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Review by Horn Book Review
Orphanhood and running away to the circus-both narratives have their conventions, and in this novel set in 1939 starring eleven-year-old Lucy, Choldenko makes the most of them. The Iowa orphanage where Lucy, who is selectively mute, is kept is gothically bleak, gray, and cold, presided over by a cruel matron. The circus Lucy escapes to along with three other orphans is vibrant and full of rough kindness and iconic circus characters: the knife thrower, the strong woman, the roustabout, and elephants. The escape drama involves cunning, courage, negotiation, and close brushes with danger of all sorts. The interpersonal story involves the occasional benevolent adult, some two-timing rogues, the loyal among the circus family, and disputes among the four escapees. Tension and hope are maintained with the parallel story, told in letters, of Lucy's older sister's attempts to locate her. A historically based element of the plot introduces a mystery that ties in to Lucy's inability to speak, involving an actual experiment performed on orphans in the 1930s in which verbally fluent children were treated to derision and criticism to see if stuttering could be induced. Underlying it all is a straightforward but compelling story arc: Lucy needs to find a voice and a family, and readers will root for her to regain both. An author's note provides detail on the use of historical source material; a glossary of circus terms is also appended. Sarah Ellis May/June 2020 p.122(c) Copyright 2020. The Horn Book, Inc., a wholly owned subsidiary of Media Source, Inc. No redistribution permitted.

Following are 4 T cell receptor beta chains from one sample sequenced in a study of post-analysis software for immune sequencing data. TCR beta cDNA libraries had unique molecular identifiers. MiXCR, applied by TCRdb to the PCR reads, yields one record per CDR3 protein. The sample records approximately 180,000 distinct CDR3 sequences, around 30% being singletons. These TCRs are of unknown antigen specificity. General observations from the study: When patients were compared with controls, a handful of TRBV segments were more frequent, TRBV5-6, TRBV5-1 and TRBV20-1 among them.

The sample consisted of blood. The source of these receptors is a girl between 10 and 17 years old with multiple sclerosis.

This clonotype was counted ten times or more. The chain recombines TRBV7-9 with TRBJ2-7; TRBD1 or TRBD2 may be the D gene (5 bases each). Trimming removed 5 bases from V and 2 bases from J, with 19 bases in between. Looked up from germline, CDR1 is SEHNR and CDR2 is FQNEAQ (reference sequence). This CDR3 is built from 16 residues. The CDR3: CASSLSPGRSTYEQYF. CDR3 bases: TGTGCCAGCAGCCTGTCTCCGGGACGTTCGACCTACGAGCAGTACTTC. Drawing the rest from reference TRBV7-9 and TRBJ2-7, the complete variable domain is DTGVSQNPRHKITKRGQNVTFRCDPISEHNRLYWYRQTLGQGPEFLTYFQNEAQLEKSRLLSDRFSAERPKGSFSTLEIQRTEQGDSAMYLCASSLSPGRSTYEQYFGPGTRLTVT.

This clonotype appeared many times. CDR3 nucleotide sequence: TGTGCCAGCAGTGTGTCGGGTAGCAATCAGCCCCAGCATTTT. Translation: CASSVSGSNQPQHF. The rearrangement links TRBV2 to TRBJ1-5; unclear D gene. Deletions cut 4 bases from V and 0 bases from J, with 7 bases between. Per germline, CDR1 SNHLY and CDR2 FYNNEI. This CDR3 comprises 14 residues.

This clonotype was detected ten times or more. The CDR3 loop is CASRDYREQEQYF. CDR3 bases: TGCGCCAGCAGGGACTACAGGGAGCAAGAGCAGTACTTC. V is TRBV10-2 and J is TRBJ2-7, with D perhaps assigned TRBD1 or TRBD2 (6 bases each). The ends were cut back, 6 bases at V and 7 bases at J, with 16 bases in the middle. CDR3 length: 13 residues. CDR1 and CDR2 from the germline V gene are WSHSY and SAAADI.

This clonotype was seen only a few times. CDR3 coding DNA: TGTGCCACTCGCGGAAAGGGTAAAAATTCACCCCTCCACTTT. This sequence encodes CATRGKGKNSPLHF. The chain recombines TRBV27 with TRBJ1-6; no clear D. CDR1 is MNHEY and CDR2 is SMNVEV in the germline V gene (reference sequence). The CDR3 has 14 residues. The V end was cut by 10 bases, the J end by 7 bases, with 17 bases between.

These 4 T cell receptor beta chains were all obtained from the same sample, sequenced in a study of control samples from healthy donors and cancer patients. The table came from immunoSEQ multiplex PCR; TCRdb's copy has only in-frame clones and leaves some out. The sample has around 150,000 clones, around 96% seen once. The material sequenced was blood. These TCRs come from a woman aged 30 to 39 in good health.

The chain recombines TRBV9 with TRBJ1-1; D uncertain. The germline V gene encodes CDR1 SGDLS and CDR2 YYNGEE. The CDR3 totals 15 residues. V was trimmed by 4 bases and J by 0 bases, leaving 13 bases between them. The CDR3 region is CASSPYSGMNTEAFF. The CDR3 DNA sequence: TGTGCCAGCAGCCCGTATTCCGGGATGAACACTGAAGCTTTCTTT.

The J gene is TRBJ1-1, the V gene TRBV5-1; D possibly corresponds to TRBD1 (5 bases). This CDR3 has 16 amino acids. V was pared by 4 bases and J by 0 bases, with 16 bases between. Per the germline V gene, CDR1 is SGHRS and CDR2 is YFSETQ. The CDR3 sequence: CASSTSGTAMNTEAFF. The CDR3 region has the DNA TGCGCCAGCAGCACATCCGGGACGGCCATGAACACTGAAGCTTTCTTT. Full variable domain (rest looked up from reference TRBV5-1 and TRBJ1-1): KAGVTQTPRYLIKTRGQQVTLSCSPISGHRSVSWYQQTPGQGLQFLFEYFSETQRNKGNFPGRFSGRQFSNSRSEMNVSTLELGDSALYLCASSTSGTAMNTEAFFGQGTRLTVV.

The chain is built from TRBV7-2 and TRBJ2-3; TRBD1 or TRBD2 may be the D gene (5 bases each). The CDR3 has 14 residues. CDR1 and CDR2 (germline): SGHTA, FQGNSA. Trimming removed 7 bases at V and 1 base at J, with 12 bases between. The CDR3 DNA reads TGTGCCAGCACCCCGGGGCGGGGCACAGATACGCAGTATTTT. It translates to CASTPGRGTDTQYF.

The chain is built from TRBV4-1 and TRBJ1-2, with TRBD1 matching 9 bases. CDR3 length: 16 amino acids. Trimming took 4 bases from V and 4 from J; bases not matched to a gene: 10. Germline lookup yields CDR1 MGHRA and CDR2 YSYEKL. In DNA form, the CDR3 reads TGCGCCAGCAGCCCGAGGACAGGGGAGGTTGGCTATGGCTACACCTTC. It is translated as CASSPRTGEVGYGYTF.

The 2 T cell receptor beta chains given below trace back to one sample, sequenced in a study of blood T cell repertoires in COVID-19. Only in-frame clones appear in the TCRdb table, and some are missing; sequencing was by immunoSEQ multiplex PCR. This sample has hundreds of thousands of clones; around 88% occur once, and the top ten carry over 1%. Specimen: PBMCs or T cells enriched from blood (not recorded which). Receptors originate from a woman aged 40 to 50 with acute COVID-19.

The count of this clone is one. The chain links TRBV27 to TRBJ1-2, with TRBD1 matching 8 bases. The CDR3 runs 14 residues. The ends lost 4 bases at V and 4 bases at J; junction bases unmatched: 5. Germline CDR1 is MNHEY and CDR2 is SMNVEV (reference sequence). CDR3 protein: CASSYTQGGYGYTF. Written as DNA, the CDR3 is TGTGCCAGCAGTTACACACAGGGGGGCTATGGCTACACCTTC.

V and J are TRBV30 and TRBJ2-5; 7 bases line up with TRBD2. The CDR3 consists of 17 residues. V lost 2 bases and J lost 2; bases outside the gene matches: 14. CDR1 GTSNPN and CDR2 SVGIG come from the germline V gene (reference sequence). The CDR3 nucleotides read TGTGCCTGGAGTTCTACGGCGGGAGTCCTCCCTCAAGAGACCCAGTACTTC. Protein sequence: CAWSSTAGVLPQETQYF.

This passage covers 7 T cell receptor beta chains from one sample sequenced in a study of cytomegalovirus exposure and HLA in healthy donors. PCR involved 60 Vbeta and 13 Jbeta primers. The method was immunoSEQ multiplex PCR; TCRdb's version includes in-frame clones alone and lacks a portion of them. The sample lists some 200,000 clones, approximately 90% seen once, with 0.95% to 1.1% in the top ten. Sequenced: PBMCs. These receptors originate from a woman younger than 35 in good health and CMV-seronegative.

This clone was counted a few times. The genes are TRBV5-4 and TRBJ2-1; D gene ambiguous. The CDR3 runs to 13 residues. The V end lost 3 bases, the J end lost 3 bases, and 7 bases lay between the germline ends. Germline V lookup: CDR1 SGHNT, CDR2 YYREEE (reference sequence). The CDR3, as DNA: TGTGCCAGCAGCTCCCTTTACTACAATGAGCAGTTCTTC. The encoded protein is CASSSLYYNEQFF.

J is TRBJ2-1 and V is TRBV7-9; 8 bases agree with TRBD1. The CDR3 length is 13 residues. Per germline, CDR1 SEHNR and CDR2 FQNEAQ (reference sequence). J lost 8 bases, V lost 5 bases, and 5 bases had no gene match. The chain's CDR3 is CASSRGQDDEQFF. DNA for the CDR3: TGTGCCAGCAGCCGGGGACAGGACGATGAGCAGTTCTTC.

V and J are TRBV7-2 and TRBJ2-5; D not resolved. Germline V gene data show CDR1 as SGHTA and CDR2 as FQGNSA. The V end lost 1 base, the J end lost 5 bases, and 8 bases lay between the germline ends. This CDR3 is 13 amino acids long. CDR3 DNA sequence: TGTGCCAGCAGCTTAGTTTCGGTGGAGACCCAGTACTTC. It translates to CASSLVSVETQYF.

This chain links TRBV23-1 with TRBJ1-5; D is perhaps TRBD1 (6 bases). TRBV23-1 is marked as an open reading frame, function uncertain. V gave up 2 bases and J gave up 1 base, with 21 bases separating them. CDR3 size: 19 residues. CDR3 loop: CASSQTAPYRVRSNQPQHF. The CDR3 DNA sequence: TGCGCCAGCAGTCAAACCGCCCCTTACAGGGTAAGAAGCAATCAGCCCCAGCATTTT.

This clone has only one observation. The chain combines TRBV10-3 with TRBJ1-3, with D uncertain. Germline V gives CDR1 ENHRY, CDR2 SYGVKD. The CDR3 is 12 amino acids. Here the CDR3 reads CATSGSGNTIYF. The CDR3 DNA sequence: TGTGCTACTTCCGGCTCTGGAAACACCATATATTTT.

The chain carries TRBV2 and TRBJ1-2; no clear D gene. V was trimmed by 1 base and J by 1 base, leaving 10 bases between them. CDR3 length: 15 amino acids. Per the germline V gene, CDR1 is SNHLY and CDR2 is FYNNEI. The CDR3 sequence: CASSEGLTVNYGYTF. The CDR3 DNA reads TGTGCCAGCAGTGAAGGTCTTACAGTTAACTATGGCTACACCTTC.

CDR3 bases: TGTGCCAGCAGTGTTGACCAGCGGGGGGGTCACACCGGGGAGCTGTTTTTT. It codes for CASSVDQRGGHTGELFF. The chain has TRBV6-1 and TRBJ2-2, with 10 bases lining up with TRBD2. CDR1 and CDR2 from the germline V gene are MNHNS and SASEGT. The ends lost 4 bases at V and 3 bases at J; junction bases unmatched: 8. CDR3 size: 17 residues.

(c) Copyright The Horn Book, Inc., a wholly owned subsidiary of Media Source, Inc. No redistribution permitted.
Review by Kirkus Book Review